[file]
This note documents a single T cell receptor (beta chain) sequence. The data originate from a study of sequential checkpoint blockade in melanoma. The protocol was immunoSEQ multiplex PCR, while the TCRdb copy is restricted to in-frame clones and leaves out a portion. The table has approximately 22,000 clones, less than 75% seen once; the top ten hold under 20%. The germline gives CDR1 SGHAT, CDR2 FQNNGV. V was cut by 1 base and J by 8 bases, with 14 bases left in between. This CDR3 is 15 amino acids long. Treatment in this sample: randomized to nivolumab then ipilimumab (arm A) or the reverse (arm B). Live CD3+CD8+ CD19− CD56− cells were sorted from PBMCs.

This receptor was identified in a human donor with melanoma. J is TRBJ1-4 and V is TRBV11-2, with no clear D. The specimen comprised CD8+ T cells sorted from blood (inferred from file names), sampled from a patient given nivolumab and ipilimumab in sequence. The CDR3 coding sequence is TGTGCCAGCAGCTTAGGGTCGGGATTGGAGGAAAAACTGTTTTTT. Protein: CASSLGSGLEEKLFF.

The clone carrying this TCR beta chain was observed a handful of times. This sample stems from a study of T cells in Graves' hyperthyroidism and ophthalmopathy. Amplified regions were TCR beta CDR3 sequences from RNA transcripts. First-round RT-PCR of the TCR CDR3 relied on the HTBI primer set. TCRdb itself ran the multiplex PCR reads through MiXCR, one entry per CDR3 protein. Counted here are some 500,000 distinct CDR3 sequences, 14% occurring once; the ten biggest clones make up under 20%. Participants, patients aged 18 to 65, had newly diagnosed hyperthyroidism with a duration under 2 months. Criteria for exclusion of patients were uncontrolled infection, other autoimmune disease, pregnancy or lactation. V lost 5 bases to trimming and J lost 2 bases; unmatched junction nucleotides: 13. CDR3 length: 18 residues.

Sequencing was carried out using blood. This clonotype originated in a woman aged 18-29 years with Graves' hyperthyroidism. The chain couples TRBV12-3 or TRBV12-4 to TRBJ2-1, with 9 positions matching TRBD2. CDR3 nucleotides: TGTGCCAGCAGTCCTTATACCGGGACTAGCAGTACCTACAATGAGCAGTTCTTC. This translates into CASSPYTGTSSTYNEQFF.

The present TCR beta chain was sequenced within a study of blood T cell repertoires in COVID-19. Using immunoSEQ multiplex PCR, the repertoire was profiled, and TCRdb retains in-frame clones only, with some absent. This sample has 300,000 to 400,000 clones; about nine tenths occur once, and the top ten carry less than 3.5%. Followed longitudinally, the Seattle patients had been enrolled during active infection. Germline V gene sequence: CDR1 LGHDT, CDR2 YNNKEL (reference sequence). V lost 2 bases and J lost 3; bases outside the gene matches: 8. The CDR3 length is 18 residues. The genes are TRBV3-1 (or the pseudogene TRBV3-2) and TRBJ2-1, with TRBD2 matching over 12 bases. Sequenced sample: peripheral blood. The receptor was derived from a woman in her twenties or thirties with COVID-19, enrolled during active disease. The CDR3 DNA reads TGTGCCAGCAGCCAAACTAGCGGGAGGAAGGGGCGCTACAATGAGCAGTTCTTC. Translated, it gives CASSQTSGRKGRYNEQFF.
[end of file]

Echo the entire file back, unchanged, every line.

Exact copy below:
This note documents a single T cell receptor (beta chain) sequence. The data originate from a study of sequential checkpoint blockade in melanoma. The protocol was immunoSEQ multiplex PCR, while the TCRdb copy is restricted to in-frame clones and leaves out a portion. The table has approximately 22,000 clones, less than 75% seen once; the top ten hold under 20%. The germline gives CDR1 SGHAT, CDR2 FQNNGV. V was cut by 1 base and J by 8 bases, with 14 bases left in between. This CDR3 is 15 amino acids long. Treatment in this sample: randomized to nivolumab then ipilimumab (arm A) or the reverse (arm B). Live CD3+CD8+ CD19− CD56− cells were sorted from PBMCs.

This receptor was identified in a human donor with melanoma. J is TRBJ1-4 and V is TRBV11-2, with no clear D. The specimen comprised CD8+ T cells sorted from blood (inferred from file names), sampled from a patient given nivolumab and ipilimumab in sequence. The CDR3 coding sequence is TGTGCCAGCAGCTTAGGGTCGGGATTGGAGGAAAAACTGTTTTTT. Protein: CASSLGSGLEEKLFF.

The clone carrying this TCR beta chain was observed a handful of times. This sample stems from a study of T cells in Graves' hyperthyroidism and ophthalmopathy. Amplified regions were TCR beta CDR3 sequences from RNA transcripts. First-round RT-PCR of the TCR CDR3 relied on the HTBI primer set. TCRdb itself ran the multiplex PCR reads through MiXCR, one entry per CDR3 protein. Counted here are some 500,000 distinct CDR3 sequences, 14% occurring once; the ten biggest clones make up under 20%. Participants, patients aged 18 to 65, had newly diagnosed hyperthyroidism with a duration under 2 months. Criteria for exclusion of patients were uncontrolled infection, other autoimmune disease, pregnancy or lactation. V lost 5 bases to trimming and J lost 2 bases; unmatched junction nucleotides: 13. CDR3 length: 18 residues.

Sequencing was carried out using blood. This clonotype originated in a woman aged 18-29 years with Graves' hyperthyroidism. The chain couples TRBV12-3 or TRBV12-4 to TRBJ2-1, with 9 positions matching TRBD2. CDR3 nucleotides: TGTGCCAGCAGTCCTTATACCGGGACTAGCAGTACCTACAATGAGCAGTTCTTC. This translates into CASSPYTGTSSTYNEQFF.

The present TCR beta chain was sequenced within a study of blood T cell repertoires in COVID-19. Using immunoSEQ multiplex PCR, the repertoire was profiled, and TCRdb retains in-frame clones only, with some absent. This sample has 300,000 to 400,000 clones; about nine tenths occur once, and the top ten carry less than 3.5%. Followed longitudinally, the Seattle patients had been enrolled during active infection. Germline V gene sequence: CDR1 LGHDT, CDR2 YNNKEL (reference sequence). V lost 2 bases and J lost 3; bases outside the gene matches: 8. The CDR3 length is 18 residues. The genes are TRBV3-1 (or the pseudogene TRBV3-2) and TRBJ2-1, with TRBD2 matching over 12 bases. Sequenced sample: peripheral blood. The receptor was derived from a woman in her twenties or thirties with COVID-19, enrolled during active disease. The CDR3 DNA reads TGTGCCAGCAGCCAAACTAGCGGGAGGAAGGGGCGCTACAATGAGCAGTTCTTC. Translated, it gives CASSQTSGRKGRYNEQFF.